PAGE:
Sandra Diane Seacat|
October 2, 1936
Greensburg, Kansas, U.S.
|Other names||Credited as Sandra Kaufman, her then-married name, before 1969|
|Occupation||Acting teacher, actor, director|
Michael Ebert (?–1978; divorced)|
Thurn Hoffman (?–present)
Sandra Diane Seacat (born October 2, 1936) is an American actress, director and acting coach best known for teaching stage-style method acting. Professionally known as Sandra Kaufman before 1969,[a] she was the first of three daughters born to Russell Henry and Lois Marion Seacat in Greensburg, Kansas.
Seacat began acting in theater in the early 1960s. After a summer-stock production of Leonid Andreyev's play The Waltz of the Dogs, The Village Voice described her as "destined to bring many future stages alive."
She moved to New York and studied acting with actor/director Michael Howard, later becoming a member of the Actors Studio, where she studied method acting under Lee Strasberg, the studio's director.
In the early 1970s, she taught at the Lee Strasberg Theatre Institute, City College of New York's Leonard Davis Center for the Performing Arts, as a member of the Actors Studio, and she taught privately. Among her clients were Steve Railsback and Mickey Rourke, who told New York Magazine that Seacat mentored him for six years.
Beginning in the late 1970s, Seacat worked in both New York and Los Angeles, coaching actors such as Jessica Lange in preparation for her role in the 1982 film Frances. According to The New York Times, she helped pioneer the practice of dream work, where actors study and play characters from their dreams. She also taught the method to her daughter, Greta Seacat, who also became an acting coach. Seacat's clients Melanie Griffith and Gina Gershon publicly credited Seacat's use of the dream method with improving their craft.
Also attending Seacat's classes was songwriter Desmond Child, a self-professed "fly on the wall" alongside Lange, Rourke, Michelle Pfeiffer and others. Speaking in 2018 with Music & Musicians, Child cites Seacat as an invaluable mentor, noting a correlation between Seacat's early efforts to connect text to actor and Child's later knack for matching song to singer. Child described Seacat's dictum with the artist as a "wounded healer" and the audience "a co-creator [who] heals through that process." "As songwriters," Child concurred, "we have a sacred job to help them connect."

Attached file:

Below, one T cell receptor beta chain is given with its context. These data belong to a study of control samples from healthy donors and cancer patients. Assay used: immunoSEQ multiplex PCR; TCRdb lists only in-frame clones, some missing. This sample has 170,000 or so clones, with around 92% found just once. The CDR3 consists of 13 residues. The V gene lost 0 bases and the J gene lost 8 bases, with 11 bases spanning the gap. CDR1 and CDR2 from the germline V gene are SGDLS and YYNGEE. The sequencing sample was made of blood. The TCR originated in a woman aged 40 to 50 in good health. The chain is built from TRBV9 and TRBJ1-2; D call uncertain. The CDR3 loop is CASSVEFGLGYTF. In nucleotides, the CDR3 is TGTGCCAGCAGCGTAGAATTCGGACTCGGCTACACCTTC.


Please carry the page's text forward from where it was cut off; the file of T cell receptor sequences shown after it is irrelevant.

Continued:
Acting teacher Alex Cole Taylor in 2010 told Backstage that he learned compassion for his students from Seacat. CNN's Todd Leopold, in an article about acting coach Elizabeth Kemp, coupled Seacat with Lee Strasberg as "legendary acting coaches."
In 2012 and 2013, Seacat was a faculty member at the annual Film Forum hosted by the University of Arkansas's Winthrop Rockefeller Institute, organized by fellow Actors Studio alumnus Robert Walden.
She has commented over the years about actors she has trained, including Laura Dern, who thanked Seacat when she accepted a best actress award at the January 2012 Golden Globe Awards presentation.
Other actors who have studied under Seacat include Chris Pine, Marlo Thomas, Lance Henriksen, Harvey Keitel, Isabella Rossellini, Rachel Ward, Treat Williams, Meg Ryan, Michelle Pfeiffer, Mikhail Baryshnikov, Peter Falk and Lynda Carter.
Seacat directed one movie, In the Spirit, in 1990. In reviewing the film starring Marlo Thomas and Elaine May, The New York Times called it "a nervous new-age comedy more notable for good intentions than good luck." The Boston Globe described the movie as "An Endearing Mess," The Washington Post headlined it a "Grand and Goofy Comedy," and the Los Angeles Times wrote that "Spirit Loses Its Comic Flair Halfway Through." Variety, however, described the actors in the leading roles a "memorable screen odd couple."
While In the Spirit was filming, the Los Angeles Times's Cinefile column covered Seacat's directorial debut, calling her an "acting guru." Liz Smith wrote about the film in her gossip column.
In August 2007, Seacat, with Jamie Wollrab, directed her daughter, Greta Seacat, along with others in Elizabeth Meriwether's play The Mistakes Madeline Made in Boulder at Colorado's Dairy Center for the Arts, starring Shannon Woodward, Justin Chatwin and Johnny Lewis.
|1980||The Kidnapping of the President||Henrietta Cown|
|1980||Jane Austen in Manhattan||Thriftshop Lady|
|1983||The Golden Seal||Gladys|
|1987||Promised Land||Mrs Rivers|
|1990||In the Spirit||Director|
|1994||The New Age||Mary Netter|
|1996||The Destiny of Marty Fine||Woman on Beach|
|1998||The Baby Dance||Doreen|
|1999||Crazy in Alabama||Meemaw|
|2001||Nailed||Sandra the Midwife|
|2001||Daddy and Them||Elbe|
|2003||Prey for Rock & Roll||Mother|
|2003||In the Cut||Creative consultant|
|2003||A Little Crazy||Delphine|
|2004||In the Land of Milk and Money||Mrs. Trevors|
|2004||Illusion||The Boarding House Lady|
|2010||Sympathy for Delicious||Mrs. Matilda|
|2010||You Don't Know Jack||Janet Adkins|
|2012||Shale (short subject)||Sheila|
|2012||The Time Being||Annette|
|2014||Alex of Venice||Sandra|
|2015||The Scarecrow (short subject)||Janine|
|2016||Buster's Mal Heart||Public Access Psychic|
|2017||The Strangeness You Feel (short subject)||Jane|
|1966||Directions '66 (TV series; one episode – 1966, 5 June)||Not available (as Sandra Kaufman)|
|1976||First Ladies Diaries: Edith Wilson (TV movie)||Helen|
|1978||"Fame" (Hallmark) (TV movie)||Bess|
|1986||Nobody's Child (TV movie)||Barbara|
|1991||Held Hostage: The Sis and Jerry Levin Story (TV movie)||NA|
|1994||Reunion (TV movie)||NA|
|1999||Mickey Rourke: The E! True Hollywood Story (TV documentary)||Herself|
|2000||Intimate Portrait: Laura Dern (TV series documentary)||Herself|
|2001||Biography: Jessica Lange, On Her Own Terms (TV series documentary)||Herself|
|2008||The Dark Side of Fame with Piers Morgan: Mickey Rourke (TV series documentary)||Herself|
|2011||Enlightened (TV series; two episodes – 2011, 10 and 17 October)||Patricia|